All of which might lead a reasonable observer to conclude that the distinguished members of the Energy and Natural Resources Committee, both the Democrats and the Republicans alike, would be keen to ask Jewell one trenchant question after another about her commitment to national conservationism, her perceived fealty to the oil and gas industries, her position on the state of Indian affairs, and her views on the current plight of the federally protected wild-horse herds -- to list just a few of the items that will cross her desk when she gets the job.

What happened instead on Thursday -- what you missed while you were Standing With Rand -- was a love-fest that makes the love-fests that are modern Supreme Court confirmation hearings seem like gladiator battles in the Coliseum. "The questions were generally polite," offered John Broder in The New York Times, in perhaps the biggest and most under-reported understatement of the week. But at least the Times covered the hearing. The Washington Post evidently did not, content to rely instead upon this report by the Associated Press.

The questions posed to Jewell weren't just polite -- you can ask a tough question politely, after all -- they were sycophantic even by Congressional standards. "A gem from the Northwest," proclaimed a beaming Patty Murray, the Democrat from Jewell's home state of Washington. "Oftentimes I've run into Sally at 10,000 feet, or followed her blog as she climbed Mount Vincent, the highest mountain in Antarctica," said Maria Cantwell, another Democrat from Washington. Yes, but is Jewell going to stand up to Mobil on behalf of the American people?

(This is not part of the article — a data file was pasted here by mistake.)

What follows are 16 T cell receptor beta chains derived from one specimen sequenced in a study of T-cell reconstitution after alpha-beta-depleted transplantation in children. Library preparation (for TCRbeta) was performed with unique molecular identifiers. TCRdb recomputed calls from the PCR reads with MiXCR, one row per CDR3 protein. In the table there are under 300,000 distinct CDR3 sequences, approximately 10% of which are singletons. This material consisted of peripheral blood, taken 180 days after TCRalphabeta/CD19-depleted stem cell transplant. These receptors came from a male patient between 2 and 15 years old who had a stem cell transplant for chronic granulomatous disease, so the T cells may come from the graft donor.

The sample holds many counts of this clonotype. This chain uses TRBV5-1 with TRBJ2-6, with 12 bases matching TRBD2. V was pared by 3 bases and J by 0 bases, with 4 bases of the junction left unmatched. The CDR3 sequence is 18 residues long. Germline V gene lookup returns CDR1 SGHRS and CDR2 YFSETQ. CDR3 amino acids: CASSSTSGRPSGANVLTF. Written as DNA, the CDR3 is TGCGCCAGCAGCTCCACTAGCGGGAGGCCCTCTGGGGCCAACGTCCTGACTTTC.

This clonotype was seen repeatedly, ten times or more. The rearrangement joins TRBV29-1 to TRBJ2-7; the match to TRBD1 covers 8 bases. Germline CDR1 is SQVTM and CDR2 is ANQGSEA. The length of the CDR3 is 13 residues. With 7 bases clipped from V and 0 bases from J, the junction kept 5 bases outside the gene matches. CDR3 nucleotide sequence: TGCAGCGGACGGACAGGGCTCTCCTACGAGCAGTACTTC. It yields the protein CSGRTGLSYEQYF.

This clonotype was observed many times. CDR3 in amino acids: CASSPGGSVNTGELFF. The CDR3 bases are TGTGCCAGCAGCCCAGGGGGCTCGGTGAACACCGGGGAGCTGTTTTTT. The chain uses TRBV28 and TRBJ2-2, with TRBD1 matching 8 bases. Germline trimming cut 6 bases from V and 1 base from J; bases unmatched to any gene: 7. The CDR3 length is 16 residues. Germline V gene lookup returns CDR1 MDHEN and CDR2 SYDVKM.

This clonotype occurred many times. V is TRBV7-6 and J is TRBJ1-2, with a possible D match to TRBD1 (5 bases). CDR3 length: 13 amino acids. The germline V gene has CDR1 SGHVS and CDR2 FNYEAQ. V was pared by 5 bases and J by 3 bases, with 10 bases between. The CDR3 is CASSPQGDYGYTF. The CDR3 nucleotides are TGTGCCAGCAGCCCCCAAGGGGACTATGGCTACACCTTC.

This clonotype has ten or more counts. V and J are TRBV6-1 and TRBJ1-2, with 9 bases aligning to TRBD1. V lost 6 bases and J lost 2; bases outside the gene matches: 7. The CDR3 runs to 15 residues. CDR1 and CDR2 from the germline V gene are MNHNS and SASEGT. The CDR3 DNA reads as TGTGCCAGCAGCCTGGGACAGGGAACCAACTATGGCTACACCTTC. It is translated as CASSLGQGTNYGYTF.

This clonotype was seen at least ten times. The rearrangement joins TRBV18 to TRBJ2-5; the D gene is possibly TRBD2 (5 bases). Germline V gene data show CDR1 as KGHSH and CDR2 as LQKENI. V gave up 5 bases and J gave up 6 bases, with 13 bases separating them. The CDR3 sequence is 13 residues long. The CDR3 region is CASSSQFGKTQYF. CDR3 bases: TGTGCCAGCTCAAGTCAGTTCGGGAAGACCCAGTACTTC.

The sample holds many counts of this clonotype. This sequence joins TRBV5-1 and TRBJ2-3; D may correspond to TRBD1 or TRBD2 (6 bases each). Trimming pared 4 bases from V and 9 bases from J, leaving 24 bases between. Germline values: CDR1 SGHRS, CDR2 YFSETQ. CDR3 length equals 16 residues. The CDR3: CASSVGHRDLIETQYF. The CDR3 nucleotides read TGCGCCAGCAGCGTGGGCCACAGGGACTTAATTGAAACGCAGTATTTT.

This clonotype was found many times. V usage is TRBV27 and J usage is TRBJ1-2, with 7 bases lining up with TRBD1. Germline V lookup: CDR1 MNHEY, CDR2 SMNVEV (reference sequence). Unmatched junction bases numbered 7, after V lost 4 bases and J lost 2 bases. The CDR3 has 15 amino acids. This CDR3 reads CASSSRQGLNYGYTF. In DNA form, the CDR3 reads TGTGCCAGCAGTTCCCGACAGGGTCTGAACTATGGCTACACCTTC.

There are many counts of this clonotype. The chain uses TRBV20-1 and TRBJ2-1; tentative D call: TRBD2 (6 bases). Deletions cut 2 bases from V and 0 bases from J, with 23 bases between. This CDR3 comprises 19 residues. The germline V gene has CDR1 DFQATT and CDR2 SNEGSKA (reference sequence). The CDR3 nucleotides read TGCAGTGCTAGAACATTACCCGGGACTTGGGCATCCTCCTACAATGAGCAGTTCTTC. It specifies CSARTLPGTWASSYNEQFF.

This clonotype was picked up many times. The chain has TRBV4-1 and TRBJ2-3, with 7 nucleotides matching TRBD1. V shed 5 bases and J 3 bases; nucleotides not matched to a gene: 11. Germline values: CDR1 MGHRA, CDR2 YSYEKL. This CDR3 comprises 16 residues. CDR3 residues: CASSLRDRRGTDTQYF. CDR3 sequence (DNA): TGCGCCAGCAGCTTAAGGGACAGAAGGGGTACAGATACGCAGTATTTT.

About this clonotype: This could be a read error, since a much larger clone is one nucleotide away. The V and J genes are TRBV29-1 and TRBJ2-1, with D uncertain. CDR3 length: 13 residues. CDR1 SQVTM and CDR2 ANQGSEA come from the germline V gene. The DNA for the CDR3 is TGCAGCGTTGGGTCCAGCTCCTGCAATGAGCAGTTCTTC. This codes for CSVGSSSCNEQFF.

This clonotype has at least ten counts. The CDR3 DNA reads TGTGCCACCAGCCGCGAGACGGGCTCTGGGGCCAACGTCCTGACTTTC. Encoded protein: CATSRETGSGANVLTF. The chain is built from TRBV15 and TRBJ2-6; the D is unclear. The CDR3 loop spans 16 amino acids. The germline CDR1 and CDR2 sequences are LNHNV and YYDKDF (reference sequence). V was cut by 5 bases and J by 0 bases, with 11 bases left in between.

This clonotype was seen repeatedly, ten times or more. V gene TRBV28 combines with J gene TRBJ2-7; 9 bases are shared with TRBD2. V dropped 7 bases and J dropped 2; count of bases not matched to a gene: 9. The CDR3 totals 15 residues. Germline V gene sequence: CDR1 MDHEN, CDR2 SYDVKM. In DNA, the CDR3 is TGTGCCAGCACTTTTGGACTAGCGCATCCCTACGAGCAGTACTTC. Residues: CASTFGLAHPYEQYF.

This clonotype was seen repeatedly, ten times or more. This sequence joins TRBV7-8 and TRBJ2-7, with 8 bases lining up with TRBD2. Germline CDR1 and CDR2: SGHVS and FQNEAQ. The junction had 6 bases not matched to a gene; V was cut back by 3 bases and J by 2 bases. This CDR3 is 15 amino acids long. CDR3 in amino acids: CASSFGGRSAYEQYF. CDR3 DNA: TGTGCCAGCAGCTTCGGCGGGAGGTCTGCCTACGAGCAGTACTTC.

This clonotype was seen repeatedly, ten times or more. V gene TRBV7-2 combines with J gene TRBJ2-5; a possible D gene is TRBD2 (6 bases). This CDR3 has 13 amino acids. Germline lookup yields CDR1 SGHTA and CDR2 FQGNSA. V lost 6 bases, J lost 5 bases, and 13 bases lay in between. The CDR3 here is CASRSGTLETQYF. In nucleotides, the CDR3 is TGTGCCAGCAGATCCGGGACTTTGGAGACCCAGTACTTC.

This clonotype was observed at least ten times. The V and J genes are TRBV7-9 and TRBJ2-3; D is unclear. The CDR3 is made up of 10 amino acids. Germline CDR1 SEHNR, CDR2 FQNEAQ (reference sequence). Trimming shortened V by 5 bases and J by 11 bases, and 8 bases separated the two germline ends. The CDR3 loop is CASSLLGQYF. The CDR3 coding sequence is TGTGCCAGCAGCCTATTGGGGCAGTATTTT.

And the questions weren't just sycophantic, but shamelessly pedestrian. Lisa Murkowski of Alaksa, the ranking Republican on the committee, spent part of her opening statement kvetching to Jewell about a 10-mile-long dirt road in Alaska that had been blocked by federal officials. Joe Manchin, the Democrat from West Virginia, naturally wanted to extol the virtues of coal. And Lamar Alexander, the Republican from Tennessee, pitched to Jewell for an uncomfortable long period the virtues of the Great Smoky Mountains National Park.

More ominously, there were only a few moments in the 2-hour, 45-minute hearing where it was evident that committee members were more concerned about protecting public resources than about discovering ways to enable industry to exploit those resources. This is not a new development in this corner of the world. For centuries, Interior Department administrators have been beholden to the industries -- ranching and livestock, oil and gas -- they are supposed to regulate. Watch the hearing and judge for yourself whether that's different in 2013. I think not.

Ron Wyden, the Democrat from Oregon who chairs the committee, set the tone in his opening remarks. It's about jobs. It's about using public lands to create jobs and to maintain jobs. "We've got to get our people back to work in the woods," he told the nominee, "we've got to make sure that we can increase the number of jobs in resource-dependent communities where there is federal land and federal water and we believe that can be done consistent with protecting our environmental values."

Then it was Jewell's turn. First, there was the brief paean to conservatism:
The crown jewels of our nation are our parks, forests, deserts, rivers and sea shores. They are  places which tell the story of our diverse history, our struggle, our triumph and our tragedy. And it is through the wisdom of many congresses and presidents that we've protected and celebrated these assets, recognizing their deep enduring value.
And then, immediately, was the pivot and the obligatory bow to industry and development:
Public lands are also huge economic engines. Through energy development, through grazing, logging, tourism and outdoor education, our lands and waters power our economy and create jobs. Balance is absolutely critical. Our public lands and our waters have to be managed wisely. If confirmed for this position, I will use the best science available to harness their economic potential, preserving their multiple uses for currents generations and future generations.
And then there was the corporate gobbledygook, the kind you might see and herein those slick oil-company commercials: